Meet our Bloggers


An All-Female Version of 'The Expendables'? Yes, Please!

Longmire cast member Katee Sackhoff will join Gina Caron, who is better known as Crush on American Gladiators, in a what is being called an all-female take on The Expendables. Untitled at the moment, the rumor mills are saying that Terminator star Linda Hamilton and The L Word's Pam Grier will also join the action film. You can also catch the former Battlestar Galactica Cylon playing opposite Vin Diesel in the new Riddick film opening Sept. 6.

Though Michael C. Hall has already filmed the series final episode of Dexter, he hasn't left the world of retribution. He's about to start the film version of Joe R. Lansdale's novel Cold in January about two feuding Texan fathers in the 1980s who must unify to uncover a horrible truth. Stake Land director Jim Mickle co-wrote the script with Nick Damici, who also costars. Hall is also attached to The Slow and Complete Decomposition of Jim Manos, written and directed by Dexter creator James Manos Jr. The plot has been described as following a series of odd coincidences that befall a man over the course of a bizarre week.

Here's another glaring example of why LGBT equality still has a long way to go, and it comes from television news, interview shows and reality television. I can't count the number of times I watch a show in which a host asks a guest if they are married or have a girlfriend.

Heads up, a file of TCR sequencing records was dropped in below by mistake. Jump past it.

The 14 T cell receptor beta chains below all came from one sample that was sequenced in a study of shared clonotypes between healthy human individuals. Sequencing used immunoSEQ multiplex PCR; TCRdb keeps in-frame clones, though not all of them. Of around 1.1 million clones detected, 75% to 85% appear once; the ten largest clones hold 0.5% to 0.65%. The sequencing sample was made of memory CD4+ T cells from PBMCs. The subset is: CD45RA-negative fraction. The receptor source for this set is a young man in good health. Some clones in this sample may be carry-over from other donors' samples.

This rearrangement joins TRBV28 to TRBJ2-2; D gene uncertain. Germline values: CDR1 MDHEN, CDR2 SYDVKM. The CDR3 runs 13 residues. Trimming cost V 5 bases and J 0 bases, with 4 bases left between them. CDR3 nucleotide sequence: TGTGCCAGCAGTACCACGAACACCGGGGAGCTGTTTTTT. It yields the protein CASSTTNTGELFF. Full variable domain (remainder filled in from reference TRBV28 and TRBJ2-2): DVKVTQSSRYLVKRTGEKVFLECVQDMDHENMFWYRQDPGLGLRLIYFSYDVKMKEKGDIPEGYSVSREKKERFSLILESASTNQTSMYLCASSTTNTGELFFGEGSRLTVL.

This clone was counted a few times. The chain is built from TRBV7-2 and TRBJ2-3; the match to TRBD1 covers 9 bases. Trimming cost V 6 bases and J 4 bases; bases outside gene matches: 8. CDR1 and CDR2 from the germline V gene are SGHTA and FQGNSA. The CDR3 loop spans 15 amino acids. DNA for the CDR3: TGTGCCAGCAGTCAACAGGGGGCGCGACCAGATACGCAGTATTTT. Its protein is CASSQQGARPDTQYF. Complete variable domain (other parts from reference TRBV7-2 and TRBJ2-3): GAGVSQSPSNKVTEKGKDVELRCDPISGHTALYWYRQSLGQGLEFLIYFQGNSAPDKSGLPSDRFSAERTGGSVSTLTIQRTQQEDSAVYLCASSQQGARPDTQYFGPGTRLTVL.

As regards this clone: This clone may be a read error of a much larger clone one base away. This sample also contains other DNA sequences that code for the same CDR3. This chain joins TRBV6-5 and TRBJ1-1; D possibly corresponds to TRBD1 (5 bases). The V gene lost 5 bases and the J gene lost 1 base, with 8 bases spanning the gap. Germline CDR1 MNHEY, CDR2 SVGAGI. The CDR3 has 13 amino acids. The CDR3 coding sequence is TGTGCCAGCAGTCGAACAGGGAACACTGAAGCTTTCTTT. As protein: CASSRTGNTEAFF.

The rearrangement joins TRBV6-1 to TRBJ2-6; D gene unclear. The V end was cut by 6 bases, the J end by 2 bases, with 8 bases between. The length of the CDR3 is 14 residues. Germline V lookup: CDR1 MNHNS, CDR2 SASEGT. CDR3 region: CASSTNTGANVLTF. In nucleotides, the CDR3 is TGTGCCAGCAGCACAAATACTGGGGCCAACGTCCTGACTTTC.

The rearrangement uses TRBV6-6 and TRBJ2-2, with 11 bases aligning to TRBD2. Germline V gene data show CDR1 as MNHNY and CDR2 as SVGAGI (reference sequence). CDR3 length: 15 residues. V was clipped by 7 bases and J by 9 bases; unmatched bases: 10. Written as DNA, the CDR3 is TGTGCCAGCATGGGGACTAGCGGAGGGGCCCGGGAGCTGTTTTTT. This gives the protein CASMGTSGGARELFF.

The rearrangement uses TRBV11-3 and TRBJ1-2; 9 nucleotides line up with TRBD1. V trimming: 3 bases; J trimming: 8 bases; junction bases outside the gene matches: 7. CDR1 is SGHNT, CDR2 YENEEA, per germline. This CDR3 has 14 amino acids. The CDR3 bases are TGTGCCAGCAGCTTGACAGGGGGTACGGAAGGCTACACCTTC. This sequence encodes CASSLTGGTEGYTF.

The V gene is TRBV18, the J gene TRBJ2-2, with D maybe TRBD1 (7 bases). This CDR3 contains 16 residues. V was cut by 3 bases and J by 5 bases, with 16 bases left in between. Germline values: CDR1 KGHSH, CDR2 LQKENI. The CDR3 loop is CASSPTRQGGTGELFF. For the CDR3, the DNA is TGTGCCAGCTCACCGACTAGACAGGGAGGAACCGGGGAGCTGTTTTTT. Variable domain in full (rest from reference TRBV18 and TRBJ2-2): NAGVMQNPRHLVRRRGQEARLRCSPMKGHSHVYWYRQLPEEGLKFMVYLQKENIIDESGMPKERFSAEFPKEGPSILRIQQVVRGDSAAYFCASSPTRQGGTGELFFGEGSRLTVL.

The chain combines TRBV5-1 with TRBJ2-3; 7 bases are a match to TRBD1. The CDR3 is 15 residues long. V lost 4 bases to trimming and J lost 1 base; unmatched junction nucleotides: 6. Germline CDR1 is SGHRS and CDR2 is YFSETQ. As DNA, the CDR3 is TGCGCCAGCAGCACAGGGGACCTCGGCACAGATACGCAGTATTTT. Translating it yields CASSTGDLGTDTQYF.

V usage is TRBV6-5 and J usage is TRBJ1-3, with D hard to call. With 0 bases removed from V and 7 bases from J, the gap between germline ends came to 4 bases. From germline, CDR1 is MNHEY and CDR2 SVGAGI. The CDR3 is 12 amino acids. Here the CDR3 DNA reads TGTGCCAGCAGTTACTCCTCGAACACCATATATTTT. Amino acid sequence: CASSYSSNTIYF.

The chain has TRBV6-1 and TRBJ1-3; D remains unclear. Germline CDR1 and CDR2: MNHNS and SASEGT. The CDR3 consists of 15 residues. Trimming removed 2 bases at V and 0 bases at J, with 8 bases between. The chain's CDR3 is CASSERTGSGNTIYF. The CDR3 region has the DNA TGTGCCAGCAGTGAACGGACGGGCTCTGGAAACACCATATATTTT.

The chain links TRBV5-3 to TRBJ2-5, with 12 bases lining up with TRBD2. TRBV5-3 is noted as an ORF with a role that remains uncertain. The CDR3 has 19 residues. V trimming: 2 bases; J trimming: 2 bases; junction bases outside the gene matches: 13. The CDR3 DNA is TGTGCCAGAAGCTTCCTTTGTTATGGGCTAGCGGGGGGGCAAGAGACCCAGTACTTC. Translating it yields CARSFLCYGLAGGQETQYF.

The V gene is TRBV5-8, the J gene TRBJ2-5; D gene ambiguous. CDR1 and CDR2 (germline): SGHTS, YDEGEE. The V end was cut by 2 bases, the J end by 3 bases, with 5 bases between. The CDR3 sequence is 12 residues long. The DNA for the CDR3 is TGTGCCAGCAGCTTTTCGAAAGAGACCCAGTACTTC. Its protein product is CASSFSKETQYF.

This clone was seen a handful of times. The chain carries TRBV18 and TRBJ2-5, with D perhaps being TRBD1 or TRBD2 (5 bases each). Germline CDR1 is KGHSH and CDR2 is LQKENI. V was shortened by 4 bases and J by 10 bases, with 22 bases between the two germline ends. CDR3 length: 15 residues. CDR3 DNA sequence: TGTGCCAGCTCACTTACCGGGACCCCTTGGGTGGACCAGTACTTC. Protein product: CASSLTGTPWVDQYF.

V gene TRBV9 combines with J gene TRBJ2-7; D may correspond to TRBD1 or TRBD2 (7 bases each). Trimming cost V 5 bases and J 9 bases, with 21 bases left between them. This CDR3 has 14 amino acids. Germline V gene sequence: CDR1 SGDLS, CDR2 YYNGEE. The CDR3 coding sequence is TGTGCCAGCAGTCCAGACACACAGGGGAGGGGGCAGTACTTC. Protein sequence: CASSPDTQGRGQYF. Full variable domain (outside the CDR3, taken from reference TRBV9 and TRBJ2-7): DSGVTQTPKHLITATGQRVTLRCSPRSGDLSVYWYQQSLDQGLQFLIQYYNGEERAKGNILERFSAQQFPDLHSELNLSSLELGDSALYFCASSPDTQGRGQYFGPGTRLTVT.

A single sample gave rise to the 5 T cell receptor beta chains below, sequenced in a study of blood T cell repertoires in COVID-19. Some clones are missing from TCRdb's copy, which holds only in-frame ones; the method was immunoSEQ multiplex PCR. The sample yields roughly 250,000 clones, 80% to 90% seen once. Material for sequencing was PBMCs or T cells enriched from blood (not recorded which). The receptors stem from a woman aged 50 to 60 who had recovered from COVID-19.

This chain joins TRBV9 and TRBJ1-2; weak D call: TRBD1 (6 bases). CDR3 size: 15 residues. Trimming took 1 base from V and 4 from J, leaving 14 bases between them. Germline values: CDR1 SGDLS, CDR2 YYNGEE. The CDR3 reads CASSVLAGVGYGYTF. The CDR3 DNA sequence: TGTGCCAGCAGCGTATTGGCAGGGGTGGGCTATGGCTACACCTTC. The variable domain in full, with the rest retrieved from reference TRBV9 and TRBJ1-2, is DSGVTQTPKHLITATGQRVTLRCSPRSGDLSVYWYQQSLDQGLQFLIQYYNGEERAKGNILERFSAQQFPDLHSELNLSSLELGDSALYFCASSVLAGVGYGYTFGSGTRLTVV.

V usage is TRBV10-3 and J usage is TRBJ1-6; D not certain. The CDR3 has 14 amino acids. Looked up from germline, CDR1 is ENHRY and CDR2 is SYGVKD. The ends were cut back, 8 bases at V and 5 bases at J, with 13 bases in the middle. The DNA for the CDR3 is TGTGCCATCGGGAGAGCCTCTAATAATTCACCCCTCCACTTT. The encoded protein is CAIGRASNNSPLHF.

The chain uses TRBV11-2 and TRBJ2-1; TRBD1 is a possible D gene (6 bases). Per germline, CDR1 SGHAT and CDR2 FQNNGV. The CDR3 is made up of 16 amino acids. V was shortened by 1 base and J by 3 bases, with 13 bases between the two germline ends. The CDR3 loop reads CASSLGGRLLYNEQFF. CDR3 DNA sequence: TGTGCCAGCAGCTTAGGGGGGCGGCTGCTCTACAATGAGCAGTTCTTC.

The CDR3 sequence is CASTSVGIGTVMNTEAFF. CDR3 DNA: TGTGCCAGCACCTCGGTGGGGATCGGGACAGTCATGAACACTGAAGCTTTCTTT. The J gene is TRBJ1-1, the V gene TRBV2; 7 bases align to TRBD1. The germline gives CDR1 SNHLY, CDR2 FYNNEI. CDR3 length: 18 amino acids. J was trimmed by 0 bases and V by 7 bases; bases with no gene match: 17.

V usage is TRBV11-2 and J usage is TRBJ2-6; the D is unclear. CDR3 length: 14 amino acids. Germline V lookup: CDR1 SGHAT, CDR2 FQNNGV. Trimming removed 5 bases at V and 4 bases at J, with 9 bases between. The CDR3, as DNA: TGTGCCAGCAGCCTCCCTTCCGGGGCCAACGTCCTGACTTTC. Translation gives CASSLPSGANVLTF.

Last week's elimination episode of America's Got Talent displayed an awkward moment with Nick Cannon chatting with a contestant before learning if he'd made the cut. After reading an online post from an adoring fan, Cannon said to kinetic motion artist Sprice, "Why are you so cute?" to which the contestant replied "Ah, I don't know why I'm so cute, but I'm taken." To which Cannon replied, "What's your lady's name?"

Sprice offered the name of "Anna," but what upsets me is, why interviewers always assume someone is straight? Come on, alleged journalists, is it really that hard to adopt a non-gender specific phrase like "what's the lucky person's name"? The automatic assumption that interviewees are straight simply underlines ignorant homophobic perspectives.